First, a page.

Written by Jill Redling
Have you ever breastfed a hungry baby? They are ravenous, grunty, desperately looking for their food. There is almost a panic, a wild frenzy. “Where is it, got to get it now!”
In Psalm 131:2 God gives us a picture of a weaned child. The panic and ravenous search has ended.
"I have calmed and quieted myself, I am like a weaned child with its mother; like a weaned child I am content."
Maturity is the weaned child, who knows when he would like a glass of milk, he can easily ask his mother, whom he trusts, to get him that glass of milk. And maturity is also the child who when denied the glass of milk, doesn’t fight, but is calm and content at his mother’s side.
Maturity trusts both God’s giving and withholding as His righteous act of love.
We must learn to quiet our souls when the immature infant-cry in our heart wants and wants. We all deal with stress, pain, arguments, disappointments, boredom and all the other unfortunate realities of living in this fallen world. Our response to these negative realities are usually sinful and immature, because we learn how to cope, first as children and then teenagers. Some coping looks more destructive than others (drugs, promiscuous sex, alcohol, unrighteous anger), some more socially acceptable (shopping, manipulation, video games, silent treatment, cold shoulders, eating, social media). All are the desperate cry of an anxious child, looking for pacification.
God has more for his people than a pacified existence. Instead he offers maturity, trust, and peace through a total belief in God’s great love for us.
1 Corinthians 13:11 describes someone who has embraced the reality of God’s love:
"When I was a child, I spoke like a child, I thought like a child, I reasoned like a child. When I became a man, I gave up childish ways”.
How we speak, how we think, how we reason should be transformed (and transforming), by the power of the Holy Spirit as we understand more fully God and his love. It’s not boring. It’s not disappointing. It’s very exciting to come under God’s love and experience his sanctifying work. As we grow in maturity, His perfect love, which “bears all things, believes all things, hopes all things, endures all things. Love [that] never ends” satisfies. The pacifiers are tossed in the trash. God is sufficient.
God’s love enables us to have a bad day and not run to (insert your pacifier here). Instead, God is everything, His way is best, His reality is my reality, and that calms us. Having “bad” days become less of a rug being pulled from us, because we’ve put less pressure on the day, ourselves, others, and embraced the Father in full trust.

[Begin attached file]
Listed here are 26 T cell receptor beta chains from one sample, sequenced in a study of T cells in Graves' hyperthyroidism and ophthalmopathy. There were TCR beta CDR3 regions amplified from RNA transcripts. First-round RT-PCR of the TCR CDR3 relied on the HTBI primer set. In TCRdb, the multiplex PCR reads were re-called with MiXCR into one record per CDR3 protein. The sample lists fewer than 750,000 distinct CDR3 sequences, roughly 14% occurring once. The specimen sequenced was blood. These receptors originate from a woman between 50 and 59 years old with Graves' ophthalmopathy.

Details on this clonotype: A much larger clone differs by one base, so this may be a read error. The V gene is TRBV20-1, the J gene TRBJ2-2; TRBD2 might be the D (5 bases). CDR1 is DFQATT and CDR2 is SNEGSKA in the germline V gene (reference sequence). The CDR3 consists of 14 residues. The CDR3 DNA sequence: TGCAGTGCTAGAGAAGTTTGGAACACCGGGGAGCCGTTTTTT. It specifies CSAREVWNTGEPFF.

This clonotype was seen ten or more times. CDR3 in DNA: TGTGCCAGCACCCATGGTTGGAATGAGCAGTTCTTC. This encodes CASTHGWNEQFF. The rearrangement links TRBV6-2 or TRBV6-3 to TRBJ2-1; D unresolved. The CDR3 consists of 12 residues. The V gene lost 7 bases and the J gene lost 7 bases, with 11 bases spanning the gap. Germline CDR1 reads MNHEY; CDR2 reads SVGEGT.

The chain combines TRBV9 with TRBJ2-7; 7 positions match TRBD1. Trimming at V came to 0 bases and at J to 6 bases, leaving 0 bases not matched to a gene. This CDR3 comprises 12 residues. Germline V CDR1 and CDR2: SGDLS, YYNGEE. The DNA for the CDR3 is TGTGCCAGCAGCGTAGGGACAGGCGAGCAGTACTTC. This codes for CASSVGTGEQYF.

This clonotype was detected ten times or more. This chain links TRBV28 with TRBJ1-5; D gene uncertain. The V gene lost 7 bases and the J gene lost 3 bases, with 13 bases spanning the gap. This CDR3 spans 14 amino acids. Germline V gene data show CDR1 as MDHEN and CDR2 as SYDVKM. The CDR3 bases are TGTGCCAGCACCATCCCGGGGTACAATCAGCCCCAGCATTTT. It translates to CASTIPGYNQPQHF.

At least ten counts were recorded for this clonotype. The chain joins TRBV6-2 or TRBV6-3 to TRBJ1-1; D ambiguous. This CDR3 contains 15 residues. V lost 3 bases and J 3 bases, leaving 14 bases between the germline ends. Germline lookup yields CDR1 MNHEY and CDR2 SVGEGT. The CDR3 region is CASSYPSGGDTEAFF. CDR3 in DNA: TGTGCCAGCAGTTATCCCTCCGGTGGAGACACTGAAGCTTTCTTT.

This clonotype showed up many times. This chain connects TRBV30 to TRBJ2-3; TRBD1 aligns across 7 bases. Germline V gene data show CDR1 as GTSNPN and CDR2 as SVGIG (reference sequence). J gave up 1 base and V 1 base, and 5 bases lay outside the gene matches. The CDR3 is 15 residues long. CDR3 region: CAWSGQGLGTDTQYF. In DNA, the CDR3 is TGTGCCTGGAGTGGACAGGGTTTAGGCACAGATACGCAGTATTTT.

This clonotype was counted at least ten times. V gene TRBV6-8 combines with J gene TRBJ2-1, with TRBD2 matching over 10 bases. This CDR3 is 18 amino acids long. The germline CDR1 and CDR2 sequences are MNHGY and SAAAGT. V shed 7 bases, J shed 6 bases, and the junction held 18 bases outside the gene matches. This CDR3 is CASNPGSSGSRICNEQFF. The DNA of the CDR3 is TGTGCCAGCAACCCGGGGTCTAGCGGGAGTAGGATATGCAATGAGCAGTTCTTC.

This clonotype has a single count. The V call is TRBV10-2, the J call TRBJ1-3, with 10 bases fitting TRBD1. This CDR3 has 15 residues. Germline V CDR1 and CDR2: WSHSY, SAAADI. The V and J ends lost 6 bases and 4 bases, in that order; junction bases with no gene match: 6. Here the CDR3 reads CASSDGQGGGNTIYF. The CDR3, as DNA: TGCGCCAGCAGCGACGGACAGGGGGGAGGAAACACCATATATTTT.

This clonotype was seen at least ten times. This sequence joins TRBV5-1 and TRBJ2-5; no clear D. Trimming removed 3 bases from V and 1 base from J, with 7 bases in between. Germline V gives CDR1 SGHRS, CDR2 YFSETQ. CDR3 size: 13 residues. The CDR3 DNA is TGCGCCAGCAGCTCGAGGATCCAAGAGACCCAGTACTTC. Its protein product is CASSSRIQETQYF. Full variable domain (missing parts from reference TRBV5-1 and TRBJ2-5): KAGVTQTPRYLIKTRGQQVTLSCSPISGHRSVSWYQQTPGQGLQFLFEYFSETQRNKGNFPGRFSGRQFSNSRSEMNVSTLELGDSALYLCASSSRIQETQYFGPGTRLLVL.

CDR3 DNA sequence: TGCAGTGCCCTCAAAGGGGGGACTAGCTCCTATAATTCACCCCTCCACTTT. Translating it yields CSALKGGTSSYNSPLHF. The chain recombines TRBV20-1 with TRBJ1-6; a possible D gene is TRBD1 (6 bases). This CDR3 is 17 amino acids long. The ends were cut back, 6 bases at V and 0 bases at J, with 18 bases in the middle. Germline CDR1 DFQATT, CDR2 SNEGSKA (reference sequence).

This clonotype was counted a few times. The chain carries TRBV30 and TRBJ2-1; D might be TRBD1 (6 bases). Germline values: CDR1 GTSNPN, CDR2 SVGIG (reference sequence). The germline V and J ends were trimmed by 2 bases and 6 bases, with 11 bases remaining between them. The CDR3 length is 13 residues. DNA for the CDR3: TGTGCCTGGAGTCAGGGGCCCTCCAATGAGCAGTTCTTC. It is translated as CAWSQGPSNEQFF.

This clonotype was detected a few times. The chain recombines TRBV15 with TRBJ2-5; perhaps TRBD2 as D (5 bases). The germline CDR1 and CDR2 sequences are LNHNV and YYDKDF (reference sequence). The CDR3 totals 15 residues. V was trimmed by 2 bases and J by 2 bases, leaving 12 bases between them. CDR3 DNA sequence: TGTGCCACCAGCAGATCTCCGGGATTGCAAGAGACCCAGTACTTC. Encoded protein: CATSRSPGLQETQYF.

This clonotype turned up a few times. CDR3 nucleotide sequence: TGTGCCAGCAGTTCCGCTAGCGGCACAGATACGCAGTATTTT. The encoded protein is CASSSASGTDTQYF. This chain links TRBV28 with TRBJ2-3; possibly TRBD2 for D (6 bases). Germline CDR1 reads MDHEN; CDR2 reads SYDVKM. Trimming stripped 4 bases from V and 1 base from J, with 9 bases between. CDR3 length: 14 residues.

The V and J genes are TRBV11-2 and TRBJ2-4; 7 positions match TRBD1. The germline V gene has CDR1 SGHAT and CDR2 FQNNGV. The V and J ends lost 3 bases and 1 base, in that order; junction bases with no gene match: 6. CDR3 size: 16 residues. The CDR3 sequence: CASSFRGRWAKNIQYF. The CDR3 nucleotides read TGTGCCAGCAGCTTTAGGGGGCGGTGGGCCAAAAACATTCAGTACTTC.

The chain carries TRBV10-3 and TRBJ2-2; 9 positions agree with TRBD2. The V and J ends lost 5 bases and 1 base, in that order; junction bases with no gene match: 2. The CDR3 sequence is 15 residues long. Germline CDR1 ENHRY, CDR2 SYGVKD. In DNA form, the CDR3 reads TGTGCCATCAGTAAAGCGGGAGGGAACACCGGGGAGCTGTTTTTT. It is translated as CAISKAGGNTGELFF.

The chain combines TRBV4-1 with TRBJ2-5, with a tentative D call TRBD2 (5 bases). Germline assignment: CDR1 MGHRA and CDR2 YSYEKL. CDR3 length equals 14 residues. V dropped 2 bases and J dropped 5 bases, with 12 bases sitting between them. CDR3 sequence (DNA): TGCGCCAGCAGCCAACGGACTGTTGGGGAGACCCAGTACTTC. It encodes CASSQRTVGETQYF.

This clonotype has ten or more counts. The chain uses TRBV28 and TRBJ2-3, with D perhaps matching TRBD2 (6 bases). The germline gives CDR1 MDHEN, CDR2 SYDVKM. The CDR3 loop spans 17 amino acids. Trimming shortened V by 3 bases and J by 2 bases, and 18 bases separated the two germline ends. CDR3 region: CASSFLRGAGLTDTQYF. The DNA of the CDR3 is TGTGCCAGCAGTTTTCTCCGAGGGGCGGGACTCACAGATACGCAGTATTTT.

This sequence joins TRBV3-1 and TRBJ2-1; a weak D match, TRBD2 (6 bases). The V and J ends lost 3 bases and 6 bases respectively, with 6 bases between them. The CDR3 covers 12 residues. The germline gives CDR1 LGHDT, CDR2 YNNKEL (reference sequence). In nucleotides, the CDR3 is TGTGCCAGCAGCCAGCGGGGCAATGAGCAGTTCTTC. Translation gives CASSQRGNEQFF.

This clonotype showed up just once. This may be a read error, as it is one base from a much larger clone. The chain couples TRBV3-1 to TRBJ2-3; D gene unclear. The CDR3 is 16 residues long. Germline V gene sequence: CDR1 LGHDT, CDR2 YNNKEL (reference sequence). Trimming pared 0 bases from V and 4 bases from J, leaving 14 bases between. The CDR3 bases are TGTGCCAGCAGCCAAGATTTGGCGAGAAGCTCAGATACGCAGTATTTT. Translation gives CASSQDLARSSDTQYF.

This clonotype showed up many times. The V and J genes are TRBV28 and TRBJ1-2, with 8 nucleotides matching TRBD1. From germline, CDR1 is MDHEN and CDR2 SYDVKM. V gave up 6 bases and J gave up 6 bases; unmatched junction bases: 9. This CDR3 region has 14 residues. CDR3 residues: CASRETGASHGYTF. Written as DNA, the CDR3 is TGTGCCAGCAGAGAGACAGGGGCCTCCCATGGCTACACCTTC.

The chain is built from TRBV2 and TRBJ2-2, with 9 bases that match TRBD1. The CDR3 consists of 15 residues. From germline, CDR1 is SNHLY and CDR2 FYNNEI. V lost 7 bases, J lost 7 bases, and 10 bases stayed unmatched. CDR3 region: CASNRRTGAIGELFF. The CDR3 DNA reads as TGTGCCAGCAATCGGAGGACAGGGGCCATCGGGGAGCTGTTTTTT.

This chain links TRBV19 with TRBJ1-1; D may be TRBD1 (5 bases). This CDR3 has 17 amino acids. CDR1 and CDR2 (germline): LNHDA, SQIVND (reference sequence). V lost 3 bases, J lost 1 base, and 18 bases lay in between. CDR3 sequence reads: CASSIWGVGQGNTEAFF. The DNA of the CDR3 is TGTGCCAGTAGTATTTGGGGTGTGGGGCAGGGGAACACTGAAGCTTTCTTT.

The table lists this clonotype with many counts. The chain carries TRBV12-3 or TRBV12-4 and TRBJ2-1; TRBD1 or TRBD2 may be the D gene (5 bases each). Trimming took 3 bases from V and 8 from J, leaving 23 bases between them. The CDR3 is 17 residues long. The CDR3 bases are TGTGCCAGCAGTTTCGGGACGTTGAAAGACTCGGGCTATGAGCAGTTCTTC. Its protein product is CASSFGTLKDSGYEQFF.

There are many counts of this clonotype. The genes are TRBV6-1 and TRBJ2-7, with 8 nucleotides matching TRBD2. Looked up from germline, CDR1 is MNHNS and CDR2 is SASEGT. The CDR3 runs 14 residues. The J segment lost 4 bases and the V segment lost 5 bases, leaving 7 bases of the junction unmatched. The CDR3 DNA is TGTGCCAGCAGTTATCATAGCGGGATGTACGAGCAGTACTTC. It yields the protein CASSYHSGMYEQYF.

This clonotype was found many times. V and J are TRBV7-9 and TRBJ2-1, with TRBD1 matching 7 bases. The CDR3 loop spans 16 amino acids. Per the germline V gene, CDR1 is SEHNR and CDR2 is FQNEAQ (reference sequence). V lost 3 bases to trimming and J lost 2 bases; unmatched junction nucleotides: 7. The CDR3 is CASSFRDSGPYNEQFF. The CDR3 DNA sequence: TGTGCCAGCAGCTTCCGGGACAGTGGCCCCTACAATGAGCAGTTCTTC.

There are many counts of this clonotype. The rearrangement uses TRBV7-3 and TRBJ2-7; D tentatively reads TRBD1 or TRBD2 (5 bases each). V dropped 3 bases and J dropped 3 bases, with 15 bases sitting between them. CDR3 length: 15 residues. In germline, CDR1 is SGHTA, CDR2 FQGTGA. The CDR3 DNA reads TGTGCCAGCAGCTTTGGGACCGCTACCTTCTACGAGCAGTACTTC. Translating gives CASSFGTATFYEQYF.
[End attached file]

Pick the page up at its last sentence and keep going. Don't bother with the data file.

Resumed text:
Our circumstances (successful, or unsuccessful) don’t result in a temper tantrum, but a weaned heart submitted and surrendered to him.
I’ve embraced Him, His love, His truth, His people, so no matter the visible outcome, God is pleased. My dishes may be in the sink, but the patient discipline that leads my child to repentance for sin they committed was worth the loss of a clean kitchen. Sometimes we can get both, but sometimes the dishes get done and our child sulks in their room with an untouched, resentful heart. Our maturity informs and grows their maturity (and the people of God). And the warning is that our immaturity informs and grows their immaturity.
God’s love further empowers honesty and vulnerability, because I no longer have to defend myself.
His love defends me, and I don’t have to resort to sinful tactics of self-preservation.
I can talk and reason with my spouse without immature cold-shoulders, or record holding, or argument winning schemes that have nothing to do with what’s really bothering me. Instead, I can say, “I’m worried about this.” “This hurt my feelings.” “Can you pray for me about this?” This is the sweet freedom in Christ of walking in the established (mature) light and humility of Jesus’s example.
Ephesians 4 also offers insight into maturing in God’s love in the context of a godly church. Do you have shepherds and teachers equipping you well? The goal is that we are no longer children tossed to and fro by the waves and carried about by every wind of doctrine, human cunning (“socially acceptable” pacifiers), craftiness and deceitful schemes (adapting to world systems that diminish God’s reality and love). Rather, speaking the truth in love, we are to grow up in every way into Him who is the head— into Christ—who makes the whole body grow so that it builds itself up in love. Infants crawl around sticking any number of objects into their mouth, they take the bait, they believe the lie.
The immature lifestyle is perpetuated with different pacifiers.
The baby never really grows up. He can be an old man, holding on to the same pacifier, arms crossed and immature.
Godly, mature men and women train up godly, mature men and women. Proclaiming Jesus’s death until He comes, partaking in the reconciliation won for us in Christ, enables his people (us), to become faithful, mature imitators of our great God, and walk in His love. Not as fussy, untrusting babies, but instead, the Lord is our Shepherd. We shall not want, because we have everything we could ever want in Jesus.
“My son, give me your heart, and let your eyes delight in my ways.” Proverbs 23:26